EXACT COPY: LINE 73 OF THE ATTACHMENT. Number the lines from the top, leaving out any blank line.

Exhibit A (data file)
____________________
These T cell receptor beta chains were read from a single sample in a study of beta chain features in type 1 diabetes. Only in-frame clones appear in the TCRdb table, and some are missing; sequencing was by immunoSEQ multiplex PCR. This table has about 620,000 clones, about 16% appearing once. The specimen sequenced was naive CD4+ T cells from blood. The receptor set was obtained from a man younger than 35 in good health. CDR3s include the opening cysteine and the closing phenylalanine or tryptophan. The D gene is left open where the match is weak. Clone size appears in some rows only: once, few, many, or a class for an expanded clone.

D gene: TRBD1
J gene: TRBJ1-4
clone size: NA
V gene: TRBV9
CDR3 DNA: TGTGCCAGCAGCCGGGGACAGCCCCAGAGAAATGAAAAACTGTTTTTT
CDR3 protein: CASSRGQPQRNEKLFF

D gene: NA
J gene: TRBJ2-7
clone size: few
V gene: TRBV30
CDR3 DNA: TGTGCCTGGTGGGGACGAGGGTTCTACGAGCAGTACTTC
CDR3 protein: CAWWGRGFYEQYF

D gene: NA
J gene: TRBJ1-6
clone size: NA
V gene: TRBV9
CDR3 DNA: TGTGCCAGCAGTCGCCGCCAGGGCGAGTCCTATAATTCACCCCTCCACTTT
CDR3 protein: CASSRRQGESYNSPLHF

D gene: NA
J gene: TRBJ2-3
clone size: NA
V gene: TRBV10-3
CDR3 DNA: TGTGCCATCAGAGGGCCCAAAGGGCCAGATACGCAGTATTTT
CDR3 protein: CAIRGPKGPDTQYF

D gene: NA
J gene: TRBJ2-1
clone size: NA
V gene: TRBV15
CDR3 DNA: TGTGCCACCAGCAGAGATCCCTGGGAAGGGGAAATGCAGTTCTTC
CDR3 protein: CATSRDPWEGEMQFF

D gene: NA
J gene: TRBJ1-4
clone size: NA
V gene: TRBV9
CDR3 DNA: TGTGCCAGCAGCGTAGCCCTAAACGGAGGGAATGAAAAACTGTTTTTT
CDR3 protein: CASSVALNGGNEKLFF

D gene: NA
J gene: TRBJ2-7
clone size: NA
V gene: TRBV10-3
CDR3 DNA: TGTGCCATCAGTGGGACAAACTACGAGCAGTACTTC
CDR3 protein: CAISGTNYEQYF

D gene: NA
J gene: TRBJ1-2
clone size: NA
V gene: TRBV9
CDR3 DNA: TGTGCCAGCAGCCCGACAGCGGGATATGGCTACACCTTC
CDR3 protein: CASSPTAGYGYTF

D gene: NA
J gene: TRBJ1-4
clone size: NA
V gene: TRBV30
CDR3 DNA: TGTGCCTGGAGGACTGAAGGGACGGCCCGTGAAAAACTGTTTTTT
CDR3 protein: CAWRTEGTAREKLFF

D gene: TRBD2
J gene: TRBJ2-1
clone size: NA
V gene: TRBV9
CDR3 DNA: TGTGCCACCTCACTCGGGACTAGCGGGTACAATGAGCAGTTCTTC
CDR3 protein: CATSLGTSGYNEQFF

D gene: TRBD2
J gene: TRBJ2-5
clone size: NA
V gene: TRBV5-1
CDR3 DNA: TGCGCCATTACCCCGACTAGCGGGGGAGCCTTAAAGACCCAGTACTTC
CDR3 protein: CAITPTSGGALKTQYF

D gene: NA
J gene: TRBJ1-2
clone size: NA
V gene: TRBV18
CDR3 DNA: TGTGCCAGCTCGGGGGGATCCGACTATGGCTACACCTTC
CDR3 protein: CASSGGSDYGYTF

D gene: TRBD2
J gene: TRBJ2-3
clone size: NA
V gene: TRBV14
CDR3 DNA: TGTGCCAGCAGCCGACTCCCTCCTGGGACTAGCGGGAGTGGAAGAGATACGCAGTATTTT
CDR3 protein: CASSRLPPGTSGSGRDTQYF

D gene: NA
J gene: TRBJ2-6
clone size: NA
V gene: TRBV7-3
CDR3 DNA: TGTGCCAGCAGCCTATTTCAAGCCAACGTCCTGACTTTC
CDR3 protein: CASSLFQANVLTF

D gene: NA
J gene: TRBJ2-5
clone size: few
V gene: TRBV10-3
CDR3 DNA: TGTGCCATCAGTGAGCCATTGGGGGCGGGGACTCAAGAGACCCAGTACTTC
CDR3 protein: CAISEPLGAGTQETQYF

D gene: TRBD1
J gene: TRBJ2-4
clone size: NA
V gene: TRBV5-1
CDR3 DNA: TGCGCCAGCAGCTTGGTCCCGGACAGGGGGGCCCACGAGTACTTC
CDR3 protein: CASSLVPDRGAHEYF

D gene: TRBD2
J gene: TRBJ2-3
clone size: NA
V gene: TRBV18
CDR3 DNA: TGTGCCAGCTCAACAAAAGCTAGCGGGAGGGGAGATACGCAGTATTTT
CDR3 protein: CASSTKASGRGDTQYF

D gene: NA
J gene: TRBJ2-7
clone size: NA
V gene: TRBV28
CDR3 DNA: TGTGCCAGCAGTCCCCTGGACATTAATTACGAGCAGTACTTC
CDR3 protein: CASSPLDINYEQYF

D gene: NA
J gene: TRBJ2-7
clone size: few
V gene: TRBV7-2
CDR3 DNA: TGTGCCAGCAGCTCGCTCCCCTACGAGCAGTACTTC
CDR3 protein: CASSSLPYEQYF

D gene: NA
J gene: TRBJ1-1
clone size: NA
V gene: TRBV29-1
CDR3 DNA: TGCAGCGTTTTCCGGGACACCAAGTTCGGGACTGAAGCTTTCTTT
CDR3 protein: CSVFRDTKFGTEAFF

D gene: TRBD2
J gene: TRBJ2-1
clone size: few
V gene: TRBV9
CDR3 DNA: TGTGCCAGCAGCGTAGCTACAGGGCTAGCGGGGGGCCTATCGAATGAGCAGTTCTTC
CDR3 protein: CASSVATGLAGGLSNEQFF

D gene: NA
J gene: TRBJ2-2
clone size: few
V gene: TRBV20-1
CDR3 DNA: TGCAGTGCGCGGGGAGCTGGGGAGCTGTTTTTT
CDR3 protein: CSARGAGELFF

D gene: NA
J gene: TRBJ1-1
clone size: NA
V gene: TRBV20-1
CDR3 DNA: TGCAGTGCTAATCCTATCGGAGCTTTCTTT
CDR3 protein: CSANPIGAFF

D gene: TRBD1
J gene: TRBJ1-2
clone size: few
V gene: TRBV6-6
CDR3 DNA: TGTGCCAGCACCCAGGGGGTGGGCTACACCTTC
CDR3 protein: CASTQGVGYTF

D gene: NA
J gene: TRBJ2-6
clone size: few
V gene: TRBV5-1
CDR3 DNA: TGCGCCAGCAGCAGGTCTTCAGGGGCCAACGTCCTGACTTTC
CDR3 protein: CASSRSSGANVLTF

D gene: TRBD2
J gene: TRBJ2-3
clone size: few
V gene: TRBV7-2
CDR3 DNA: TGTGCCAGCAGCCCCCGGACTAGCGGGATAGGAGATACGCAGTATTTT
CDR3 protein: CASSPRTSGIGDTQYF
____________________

CDR3 protein: CASSGGSDYGYTF